Heat suffused his cheeks. He should have realized something was wrong the second he pulled off the main road. At least a hundred cars should be in those spaces.
Victor paced in front of the entrance. His face smoldered like a piece of charcoal about to catch fire. He tried to pry the doors open, but they wouldn’t budge. The precision-cut edges held together seamlessly. There wasn’t even room to slide a slip of paper between them.
Victor felt the urge to vomit. If he couldn’t see Dr. Tammet, he would have to go without his therapy. Panic sliced through the Personil fog. A resonant episode grew more likely every second.
The world blazed sun-white as a shiver ran up his spine. He’d felt panic like this in Carmichael when he was four years old, locked in his house, crying at the sounds of explosions and screams outside, wondering if his parents would ever come home.
Victor also remembered Samuel Miller, whom he’d called the Man from Nightmareland, because his wide, shell-shocked eyes had appeared in Victor’s dreams many times during the weeks prior to the massacre. Samuel Miller had rampaged through Carmichael, stalking the town’s citizens and killing with a stunstick and explosive traps. Thanks to him and his preferred method of murder, “shocks” became a curse word in SeCa.
Victor had seen Samuel from his second-story window and froze with the curtain clutched in his hand as Samuel looked up. He’d held his breath until it felt like his ribs would break. Then Samuel had moved on to help more people “cross over.”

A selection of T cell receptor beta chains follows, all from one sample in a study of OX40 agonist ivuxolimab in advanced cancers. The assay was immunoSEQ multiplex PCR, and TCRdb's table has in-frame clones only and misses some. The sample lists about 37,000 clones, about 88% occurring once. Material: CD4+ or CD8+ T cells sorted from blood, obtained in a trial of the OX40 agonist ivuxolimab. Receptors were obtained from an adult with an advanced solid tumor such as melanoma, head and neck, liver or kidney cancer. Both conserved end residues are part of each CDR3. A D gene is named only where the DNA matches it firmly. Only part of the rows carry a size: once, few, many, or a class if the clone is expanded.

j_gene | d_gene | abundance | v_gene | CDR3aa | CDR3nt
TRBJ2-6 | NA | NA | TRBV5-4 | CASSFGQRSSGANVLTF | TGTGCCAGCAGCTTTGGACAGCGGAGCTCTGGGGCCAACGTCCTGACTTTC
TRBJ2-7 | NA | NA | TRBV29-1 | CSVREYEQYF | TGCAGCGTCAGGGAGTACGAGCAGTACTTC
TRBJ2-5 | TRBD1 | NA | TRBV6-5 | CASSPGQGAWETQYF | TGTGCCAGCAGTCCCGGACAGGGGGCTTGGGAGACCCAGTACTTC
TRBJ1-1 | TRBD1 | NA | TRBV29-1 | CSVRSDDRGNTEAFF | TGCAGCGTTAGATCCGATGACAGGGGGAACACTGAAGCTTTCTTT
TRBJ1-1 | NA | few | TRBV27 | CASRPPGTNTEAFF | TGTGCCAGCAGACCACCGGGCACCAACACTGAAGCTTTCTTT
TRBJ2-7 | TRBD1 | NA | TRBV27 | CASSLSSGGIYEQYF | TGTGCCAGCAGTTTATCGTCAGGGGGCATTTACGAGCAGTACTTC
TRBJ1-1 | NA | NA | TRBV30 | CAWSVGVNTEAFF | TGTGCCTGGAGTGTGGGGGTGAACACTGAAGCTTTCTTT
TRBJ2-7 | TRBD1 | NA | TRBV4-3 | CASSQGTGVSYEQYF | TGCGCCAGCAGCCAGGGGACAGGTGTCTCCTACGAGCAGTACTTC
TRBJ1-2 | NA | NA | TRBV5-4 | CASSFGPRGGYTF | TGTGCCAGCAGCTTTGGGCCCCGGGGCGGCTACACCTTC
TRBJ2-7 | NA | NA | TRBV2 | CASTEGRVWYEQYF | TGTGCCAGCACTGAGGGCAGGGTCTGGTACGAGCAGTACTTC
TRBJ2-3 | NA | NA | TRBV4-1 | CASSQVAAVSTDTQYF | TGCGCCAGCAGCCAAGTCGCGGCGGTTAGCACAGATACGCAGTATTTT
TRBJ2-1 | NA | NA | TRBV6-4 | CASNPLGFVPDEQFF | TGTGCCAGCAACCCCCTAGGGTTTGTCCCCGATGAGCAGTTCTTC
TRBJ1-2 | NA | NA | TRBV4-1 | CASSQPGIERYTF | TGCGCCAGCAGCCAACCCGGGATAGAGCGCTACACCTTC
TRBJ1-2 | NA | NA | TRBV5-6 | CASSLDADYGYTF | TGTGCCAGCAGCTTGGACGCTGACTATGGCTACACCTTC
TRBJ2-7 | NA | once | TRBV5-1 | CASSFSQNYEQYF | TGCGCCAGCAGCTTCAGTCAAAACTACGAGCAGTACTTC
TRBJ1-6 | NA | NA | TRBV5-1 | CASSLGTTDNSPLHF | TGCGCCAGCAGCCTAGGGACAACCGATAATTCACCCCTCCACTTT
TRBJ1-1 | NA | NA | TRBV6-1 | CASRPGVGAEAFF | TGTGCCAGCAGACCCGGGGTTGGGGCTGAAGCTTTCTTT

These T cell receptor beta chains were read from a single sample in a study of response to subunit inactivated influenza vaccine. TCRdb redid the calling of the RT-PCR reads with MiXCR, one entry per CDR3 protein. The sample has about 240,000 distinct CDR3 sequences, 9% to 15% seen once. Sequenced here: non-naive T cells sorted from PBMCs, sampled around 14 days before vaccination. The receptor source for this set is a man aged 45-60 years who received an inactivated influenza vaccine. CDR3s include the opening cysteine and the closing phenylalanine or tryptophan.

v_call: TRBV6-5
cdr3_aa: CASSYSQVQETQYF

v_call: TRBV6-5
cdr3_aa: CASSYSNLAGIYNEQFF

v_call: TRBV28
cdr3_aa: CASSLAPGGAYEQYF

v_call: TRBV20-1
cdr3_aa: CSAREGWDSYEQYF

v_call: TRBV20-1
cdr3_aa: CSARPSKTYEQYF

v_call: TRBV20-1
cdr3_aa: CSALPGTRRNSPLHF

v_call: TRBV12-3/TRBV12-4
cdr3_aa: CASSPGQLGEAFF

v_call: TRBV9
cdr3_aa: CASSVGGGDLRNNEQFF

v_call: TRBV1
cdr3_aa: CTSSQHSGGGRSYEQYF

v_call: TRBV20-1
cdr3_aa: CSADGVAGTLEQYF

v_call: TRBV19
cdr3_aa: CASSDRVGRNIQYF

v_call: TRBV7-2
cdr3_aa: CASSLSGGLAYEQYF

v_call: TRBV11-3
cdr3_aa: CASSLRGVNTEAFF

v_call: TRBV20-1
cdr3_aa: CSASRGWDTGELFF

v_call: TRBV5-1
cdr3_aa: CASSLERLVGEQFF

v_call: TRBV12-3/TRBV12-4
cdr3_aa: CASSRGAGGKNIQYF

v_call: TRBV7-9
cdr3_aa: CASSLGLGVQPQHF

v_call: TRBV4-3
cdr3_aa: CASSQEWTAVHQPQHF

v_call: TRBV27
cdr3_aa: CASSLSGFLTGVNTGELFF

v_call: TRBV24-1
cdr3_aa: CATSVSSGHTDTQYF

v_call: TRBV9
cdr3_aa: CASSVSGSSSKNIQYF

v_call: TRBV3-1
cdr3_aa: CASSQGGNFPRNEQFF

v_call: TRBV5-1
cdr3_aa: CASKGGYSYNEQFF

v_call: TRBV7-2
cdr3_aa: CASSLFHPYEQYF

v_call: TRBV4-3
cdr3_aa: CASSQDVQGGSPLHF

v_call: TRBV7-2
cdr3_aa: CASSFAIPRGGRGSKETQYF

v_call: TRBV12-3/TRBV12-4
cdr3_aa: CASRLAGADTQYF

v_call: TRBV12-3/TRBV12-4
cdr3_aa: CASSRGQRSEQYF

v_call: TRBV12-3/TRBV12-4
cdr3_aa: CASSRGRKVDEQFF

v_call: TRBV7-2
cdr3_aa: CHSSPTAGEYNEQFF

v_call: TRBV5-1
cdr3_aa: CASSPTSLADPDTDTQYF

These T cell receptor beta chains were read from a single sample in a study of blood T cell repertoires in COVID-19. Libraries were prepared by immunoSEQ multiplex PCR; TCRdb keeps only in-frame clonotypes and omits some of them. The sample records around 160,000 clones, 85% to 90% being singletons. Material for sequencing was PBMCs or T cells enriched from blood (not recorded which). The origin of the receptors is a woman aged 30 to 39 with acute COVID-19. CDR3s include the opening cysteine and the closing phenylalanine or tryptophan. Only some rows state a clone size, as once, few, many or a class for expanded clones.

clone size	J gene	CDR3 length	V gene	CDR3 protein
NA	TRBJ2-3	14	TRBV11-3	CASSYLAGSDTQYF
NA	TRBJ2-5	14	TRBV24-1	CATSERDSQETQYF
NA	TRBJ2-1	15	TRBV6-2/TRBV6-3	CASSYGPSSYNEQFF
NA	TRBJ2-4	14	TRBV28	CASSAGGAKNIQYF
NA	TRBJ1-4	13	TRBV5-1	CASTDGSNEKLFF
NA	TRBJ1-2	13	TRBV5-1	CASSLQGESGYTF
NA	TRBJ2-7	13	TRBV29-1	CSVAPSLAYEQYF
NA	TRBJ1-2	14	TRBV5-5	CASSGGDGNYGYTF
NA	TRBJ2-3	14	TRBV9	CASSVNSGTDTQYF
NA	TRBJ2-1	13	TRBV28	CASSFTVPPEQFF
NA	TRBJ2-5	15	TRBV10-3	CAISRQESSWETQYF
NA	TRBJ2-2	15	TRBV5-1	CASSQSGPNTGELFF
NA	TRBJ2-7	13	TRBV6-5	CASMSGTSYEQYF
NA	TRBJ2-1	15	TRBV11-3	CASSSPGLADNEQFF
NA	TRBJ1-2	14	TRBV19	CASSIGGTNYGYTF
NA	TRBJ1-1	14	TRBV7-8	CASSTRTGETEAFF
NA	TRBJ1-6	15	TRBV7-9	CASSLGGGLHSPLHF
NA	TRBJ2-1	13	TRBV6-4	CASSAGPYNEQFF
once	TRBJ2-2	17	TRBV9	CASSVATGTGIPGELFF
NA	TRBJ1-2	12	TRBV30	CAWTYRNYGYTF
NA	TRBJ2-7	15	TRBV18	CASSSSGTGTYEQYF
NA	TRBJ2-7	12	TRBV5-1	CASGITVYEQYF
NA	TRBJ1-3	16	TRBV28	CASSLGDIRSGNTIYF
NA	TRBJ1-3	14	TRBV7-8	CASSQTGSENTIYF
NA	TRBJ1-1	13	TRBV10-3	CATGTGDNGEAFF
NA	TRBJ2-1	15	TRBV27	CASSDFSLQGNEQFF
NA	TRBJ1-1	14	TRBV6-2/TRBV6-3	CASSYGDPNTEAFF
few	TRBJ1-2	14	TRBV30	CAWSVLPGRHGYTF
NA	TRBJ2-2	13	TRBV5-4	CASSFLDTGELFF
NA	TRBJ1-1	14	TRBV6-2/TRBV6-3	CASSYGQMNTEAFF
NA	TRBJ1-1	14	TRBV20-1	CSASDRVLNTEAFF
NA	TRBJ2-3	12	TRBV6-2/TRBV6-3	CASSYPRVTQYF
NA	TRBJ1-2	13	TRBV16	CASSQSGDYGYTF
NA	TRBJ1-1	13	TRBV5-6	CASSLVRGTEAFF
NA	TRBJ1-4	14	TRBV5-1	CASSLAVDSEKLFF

The resonance filled Victor like water gushing into a clogged bathtub. He pounded on the hospital doors and, straining to see inside, shielded his eyes with his hands. He could tell that the large atrium was bereft of people, an unlit gloom. Vidscreens above the information counter were dark.
When he stepped back, his reflection stared back at him.
A mess of hair. A mess of a day. A messed-up life.
Victor stumbled forward, dropped to his knees, and pressed his forehead against the glass, feeling blankness nearby. Was his own rampage about to begin?
As a Class Three, Victor could live a relatively normal life (if one considered taking daily medication and going to multiple therapy sessions every week to be relatively normal). But some day he would become a drooling, insentient bed wetter, and every resonant episode brought him closer to that fate. At some point, the blankness would take over, and he would be gone.
Victor rubbed his palms together, changing the rhythm of the movement every few breaths. That was one of Dr. Tammet’s techniques, and a useful one, especially when there was no one around to see him acting like a frenzied faith healer.
Something in the darkened hospital atrium caught Victor’s gaze. A figure moved closer. It was Granfa Jeff. His white and gray hair floated in wisps. His face, all dark freckles on brown skin, drooped as if he hadn’t slept well.
The doors opened. Granfa Jeff stepped out and secured the doors behind him. He rested his palms heavily on Victor’s shoulders. “I have some news that may upset you, Victor.”
Victor used Dr. Tammet’s techniques to read his granfa’s facial expression. Deep blue sadness dimpled the skin around his eyes and mouth, but Victor noticed something else. He couldn’t tie his intuition to a specific observation, but he noticed a shadow—a different emotion struggling to the surface.
In a low voice, Granfa Jeff said, “We have to scuttle the research into your cure.”
Victor’s mouth felt dry. He blinked, not believing what he’d heard, waiting for Granfa Jeff to correct himself. They couldn’t do that, could they? Victor peered into the hospital’s gloomy atrium. “Where’s Dr. Tammet?”
“I’m closing Oak Knoll, Victor. I let the staff go, you see. Another doctor will see you privately from now on. We’ll make arrangements.”
After years of therapy, hundreds of appointments, and who knew how many ounces of Victor’s blood drawn for tests, Granfa Jeff was going to shut down the research program? A cure was his only hope to prevent permanent catatonia.
“What’s going to happen to me?” Victor asked.
Granfa Jeff’s expression darkened, and Victor felt the blankness rise up again.